BY CHARISSA CHE
The Family Crest is one of those bands that’s so good, I had to see them twice. The penultimate time was February of last year, when they opened for Jukebox the Ghost. The lineup made sense: both were seasoned-yet-young troupes with an indie-pop sensibility. Reflectively, the audience ranged from mostly young teens to those in their early-twenties. It was a hormonal, jubilant time.
On December 5 at the Complex, the orchestral septet from San Fran was no less incendiary, but found themselves sandwiched among more unexpected acts: the heart-torn, angsty singer-songwriter VAVA and veteran cult-favorite rock band, The Dear Hunter (not to be confused with Deerhunter, by the way).
It was a relatively low-key night, probably due to finals week. That plus the observation that most people seemed to be there for the headliner, might explain why the bulk of the attendees were older; there was lots of flannel and hipster cuts on 50-somethings. (Also interesting was that there was a sparse amount of women in the audience.)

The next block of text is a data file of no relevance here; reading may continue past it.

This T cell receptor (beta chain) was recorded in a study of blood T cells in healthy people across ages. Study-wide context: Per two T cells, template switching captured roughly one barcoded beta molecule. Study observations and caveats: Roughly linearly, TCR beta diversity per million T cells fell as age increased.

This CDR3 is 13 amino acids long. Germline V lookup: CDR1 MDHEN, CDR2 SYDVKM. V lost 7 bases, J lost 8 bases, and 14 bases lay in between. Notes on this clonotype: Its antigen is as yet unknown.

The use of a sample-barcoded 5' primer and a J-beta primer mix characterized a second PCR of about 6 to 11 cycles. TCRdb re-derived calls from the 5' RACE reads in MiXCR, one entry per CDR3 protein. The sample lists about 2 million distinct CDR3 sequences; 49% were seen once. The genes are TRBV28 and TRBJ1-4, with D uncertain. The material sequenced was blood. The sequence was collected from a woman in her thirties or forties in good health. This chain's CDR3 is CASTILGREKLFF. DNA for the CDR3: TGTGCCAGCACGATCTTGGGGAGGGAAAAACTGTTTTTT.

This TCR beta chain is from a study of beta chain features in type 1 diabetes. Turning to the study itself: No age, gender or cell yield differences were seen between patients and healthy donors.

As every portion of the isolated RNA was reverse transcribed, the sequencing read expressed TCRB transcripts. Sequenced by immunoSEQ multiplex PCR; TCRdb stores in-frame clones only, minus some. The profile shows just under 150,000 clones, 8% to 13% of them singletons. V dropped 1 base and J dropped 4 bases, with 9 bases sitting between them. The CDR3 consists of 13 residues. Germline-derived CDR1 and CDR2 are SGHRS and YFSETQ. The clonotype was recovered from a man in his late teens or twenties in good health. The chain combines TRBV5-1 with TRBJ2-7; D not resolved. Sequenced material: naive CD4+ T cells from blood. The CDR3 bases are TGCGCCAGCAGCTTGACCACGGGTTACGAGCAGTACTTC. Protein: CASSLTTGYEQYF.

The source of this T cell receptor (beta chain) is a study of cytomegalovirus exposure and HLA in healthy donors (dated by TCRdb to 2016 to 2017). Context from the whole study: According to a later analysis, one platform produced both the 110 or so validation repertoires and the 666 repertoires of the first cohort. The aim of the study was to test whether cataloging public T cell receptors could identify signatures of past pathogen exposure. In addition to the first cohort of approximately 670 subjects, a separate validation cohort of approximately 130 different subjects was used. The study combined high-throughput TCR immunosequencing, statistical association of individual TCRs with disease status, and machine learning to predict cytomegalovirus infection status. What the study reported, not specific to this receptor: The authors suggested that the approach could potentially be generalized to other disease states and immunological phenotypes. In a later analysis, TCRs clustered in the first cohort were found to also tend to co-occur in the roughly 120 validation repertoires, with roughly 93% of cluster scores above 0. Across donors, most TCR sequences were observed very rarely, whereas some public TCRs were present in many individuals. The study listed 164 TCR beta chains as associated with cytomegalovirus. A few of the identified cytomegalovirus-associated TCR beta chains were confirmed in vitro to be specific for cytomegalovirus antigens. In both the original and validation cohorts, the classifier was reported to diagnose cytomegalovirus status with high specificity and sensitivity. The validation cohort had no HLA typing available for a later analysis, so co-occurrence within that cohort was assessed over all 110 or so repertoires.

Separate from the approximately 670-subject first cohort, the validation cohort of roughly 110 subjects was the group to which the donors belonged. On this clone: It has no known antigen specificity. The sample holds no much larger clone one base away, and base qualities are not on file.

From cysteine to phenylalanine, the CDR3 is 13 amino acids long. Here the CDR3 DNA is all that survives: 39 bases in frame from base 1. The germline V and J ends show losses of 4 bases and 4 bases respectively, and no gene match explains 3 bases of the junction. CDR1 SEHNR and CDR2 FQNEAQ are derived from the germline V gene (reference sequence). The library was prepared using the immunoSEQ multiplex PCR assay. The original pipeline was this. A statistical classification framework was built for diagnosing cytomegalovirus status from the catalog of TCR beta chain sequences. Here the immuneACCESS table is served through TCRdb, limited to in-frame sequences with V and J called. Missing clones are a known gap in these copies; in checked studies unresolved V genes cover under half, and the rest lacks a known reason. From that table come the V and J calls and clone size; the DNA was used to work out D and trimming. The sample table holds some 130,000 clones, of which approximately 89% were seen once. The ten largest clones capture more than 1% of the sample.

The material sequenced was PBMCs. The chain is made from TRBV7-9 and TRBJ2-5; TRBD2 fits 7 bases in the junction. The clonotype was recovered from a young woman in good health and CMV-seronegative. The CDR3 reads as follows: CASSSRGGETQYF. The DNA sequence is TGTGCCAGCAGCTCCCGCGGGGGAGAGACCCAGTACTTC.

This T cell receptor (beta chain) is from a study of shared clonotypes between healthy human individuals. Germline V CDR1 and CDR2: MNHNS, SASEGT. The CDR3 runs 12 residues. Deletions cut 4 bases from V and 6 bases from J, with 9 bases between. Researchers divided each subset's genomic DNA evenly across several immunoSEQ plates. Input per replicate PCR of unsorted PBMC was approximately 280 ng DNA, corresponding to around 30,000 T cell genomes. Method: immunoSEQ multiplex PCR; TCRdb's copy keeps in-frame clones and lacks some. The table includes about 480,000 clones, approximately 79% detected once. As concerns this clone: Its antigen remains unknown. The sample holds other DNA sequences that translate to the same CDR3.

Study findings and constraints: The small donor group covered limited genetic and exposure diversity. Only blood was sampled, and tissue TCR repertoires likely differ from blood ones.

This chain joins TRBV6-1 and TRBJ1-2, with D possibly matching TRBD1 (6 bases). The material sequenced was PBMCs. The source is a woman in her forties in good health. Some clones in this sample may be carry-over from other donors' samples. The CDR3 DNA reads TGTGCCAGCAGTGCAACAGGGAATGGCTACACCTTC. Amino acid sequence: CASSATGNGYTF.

Anyway, back to the Family Crest. To note, there are a few key differences between this and their 2016 appearance (they’d stopped by at Kilby Court in the interim): their sound seems to have expanded across genres, become more ominous in some parts and livelier in others. In many ways, their stage show is a drastically different experience than their studio recordings. They fill the stage like few other indie groups today, unafraid to toe the waters of the grandiose. Liam McCormick’s impeccable falsetto and Owen Sutter’s violin is the perfect gothic pairing, as heard in “Beneath the Brine.” Throw in George Samaan’s bombastic trombone playing and you’ve got an infectious swing number a la “Howl.”
They’re certainly a band that continues to self-cultivate and experiment, while maintaining a core identity. It will be exciting to see where their next release takes them should they return.
Go here to view photos of all three acts from the show.